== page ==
When I was six or seven, my mother started giving me more toast than I wanted at breakfast every day. Because I didn’t know how to tell her that I didn’t want all of it, every morning I threw one piece of toast behind the refrigerator. I felt so clever and gleeful getting away with my little prank.
Some weeks later, my mother was cleaning behind the refrigerator and found a lot of toast back there, and I had to admit what I had done. As I remember, she thought it was as funny as I did, and in chuckling over my childishness she may even have neglected to explain that telling the truth would have been a good idea. Anyway, she figured out that she shouldn’t give me as much toast for breakfast after that.
When We Hide Bigger Things
Our childish glee in hiding things can be relatively harmless. But when we grow up, the things we hide are often much more significant.
We might be afraid to tell a friend that we don’t like some of her behavior, so we hide our feelings and avoid her, leaving her wondering what happened, or even causing the unnecessary end of a valuable relationship.
Or maybe we feel insecure about ourselves in music school, but instead of finding people to talk to openly about it, we act superior and speak badly about our fellow students, breeding an atmosphere of competitiveness instead of friendliness.
Or we might not know how to find the confidence to perform, so we imitate someone else’s proud stride onstage and then can’t quite keep up the front while we’re actually playing. (I did this at 19.)
Uncovering Hidden Things As We Grow
As we mature, we often realize that we’ve hidden parts of ourselves from our own awareness. For example, a performer may struggle with self-doubt for years and then remember that his parents often belittled him and that he still partly believes their negative messages. With the right support, he can face that deep hurt, gradually heal from it, and eventually triumph as the performer he longs to be.
Very few of us had ideal parents, and unhealthy messages from the culture around us can also harm our self-esteem. Most of us travel a long path to strength and confidence, and we grow in stages.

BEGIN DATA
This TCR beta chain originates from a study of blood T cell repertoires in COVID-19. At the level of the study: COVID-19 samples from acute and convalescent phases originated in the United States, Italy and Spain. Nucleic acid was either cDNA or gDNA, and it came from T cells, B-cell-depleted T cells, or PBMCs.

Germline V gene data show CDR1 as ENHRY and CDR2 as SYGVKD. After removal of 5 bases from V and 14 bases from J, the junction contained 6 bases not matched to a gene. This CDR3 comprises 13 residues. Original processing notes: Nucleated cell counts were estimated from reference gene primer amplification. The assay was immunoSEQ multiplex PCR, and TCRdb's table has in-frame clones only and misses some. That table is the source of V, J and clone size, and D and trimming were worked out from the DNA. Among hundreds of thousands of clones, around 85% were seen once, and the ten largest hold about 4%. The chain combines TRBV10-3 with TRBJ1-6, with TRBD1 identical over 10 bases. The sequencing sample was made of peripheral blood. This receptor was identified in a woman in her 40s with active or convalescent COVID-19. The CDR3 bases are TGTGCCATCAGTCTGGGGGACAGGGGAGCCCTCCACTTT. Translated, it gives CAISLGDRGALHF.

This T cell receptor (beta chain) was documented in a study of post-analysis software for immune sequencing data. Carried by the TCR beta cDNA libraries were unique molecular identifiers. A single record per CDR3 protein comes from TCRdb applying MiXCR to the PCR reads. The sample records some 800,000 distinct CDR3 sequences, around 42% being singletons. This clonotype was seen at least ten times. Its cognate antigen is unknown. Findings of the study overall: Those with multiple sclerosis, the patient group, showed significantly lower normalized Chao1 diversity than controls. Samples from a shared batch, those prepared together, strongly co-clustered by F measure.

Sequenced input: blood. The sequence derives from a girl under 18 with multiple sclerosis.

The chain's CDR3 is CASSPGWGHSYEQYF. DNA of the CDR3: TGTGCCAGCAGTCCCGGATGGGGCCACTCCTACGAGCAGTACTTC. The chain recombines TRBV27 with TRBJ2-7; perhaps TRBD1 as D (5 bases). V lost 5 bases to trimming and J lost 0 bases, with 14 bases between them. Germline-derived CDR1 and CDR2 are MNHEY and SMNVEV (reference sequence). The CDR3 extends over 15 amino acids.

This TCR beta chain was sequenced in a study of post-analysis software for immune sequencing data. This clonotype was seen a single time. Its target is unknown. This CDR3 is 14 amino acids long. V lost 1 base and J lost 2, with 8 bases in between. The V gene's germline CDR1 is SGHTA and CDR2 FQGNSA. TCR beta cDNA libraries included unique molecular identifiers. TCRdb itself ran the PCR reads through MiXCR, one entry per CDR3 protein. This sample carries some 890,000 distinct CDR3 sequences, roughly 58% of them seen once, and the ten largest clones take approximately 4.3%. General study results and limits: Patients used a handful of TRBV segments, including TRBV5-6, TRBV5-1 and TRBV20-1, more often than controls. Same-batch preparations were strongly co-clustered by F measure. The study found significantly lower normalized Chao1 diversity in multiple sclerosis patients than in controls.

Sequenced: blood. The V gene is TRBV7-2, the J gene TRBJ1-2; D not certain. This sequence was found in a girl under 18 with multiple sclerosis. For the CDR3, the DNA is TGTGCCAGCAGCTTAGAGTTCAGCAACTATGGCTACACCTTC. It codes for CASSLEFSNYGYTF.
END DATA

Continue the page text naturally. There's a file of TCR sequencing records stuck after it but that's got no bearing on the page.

What I Uncovered Last Year
Last year, at 70, I was determined to get past a roadblock in my teaching life. I’d been feeling frustrated for years, wanting to help many more musicians through my work and not knowing how to reach them. Finally, it dawned on me that if I really looked for it, genuine guidance had to be out there somewhere.
Around that time, an email arrived in my inbox about an online course called Visionary Business School, and I signed up for it. The first couple of weeks were great, and I started sensing that I could find a whole new way to reach people. But as the course moved into the third week, I started feeling stuck again.
Then I remembered meeting Angela Beeching a few months earlier. Angela is a career coach who specializes only in musicians, and I decided to try working with her.
She opened the door to a whole new world.
Receiving Genuine Guidance
Early in our work together Angela asked me what action I wanted to take first in order to reach some of my goals. I said I wanted to create an entirely new website, so that people would have a better understanding of how I could help them.
Although many people create websites very quickly, Angela took a different approach. She had me do a lot of research first—looking at all kinds of websites to notice what kinds of things I liked. Language, ideas, pictures, colors, fonts. She didn’t want me to just imitate someone else’s website. She wanted me to dig deep inside of who I am and what I teach, so that I could make it crystal clear to everyone.
Angela is a brilliant thinker and editor, and she really understands and cares about musicians. In fact, she’s a musician herself—a cellist with a DMA from Stony Brook. In our sessions together, she asked lots of questions: “What is it that you actually teach people?“ “What does this phrase really mean?“ “Is there a better way to say that?“
I realized I had gotten into a habitual way of wording things that didn’t communicate clearly. Often Angela suggested words herself, and we went back and forth until things felt really right. And when we didn’t agree, she encouraged me to go with my own convictions. Step by step, I myself began to understand my work more clearly than before. I had stopped focusing on my frustration and was instead putting my energy into creating a more genuine description of my work.
The website took 10 months to complete, and I finally launched it yesterday. Because of Angela’s guidance and the in-depth work I did, I now feel extraordinarily clear for the first time about what I offer. Looking back, I see that before I took this deeper look into my teaching, a lot of my true self was hidden from view, even from my own awareness. It’s been empowering and freeing to bring it all to light.
What Are You Still Looking For
Is there something in your life that still feels stuck? Do you too feel like you’re being held back by insufficient guidance or a limiting belief?
If it’s about your playing, I invite you to check out my new website and set up a time talk to me about how I could help you reach a new level of freedom and expressiveness.
If it’s about developing your musical career, I encourage you to contact Angela. She’s a gift to us all.
Here’s to more expressiveness in your performances!
P.S. By the way, if you’re looking for a great web designer. Jeanne Weierheiser is amazing! You can reach her at firstname.lastname@example.org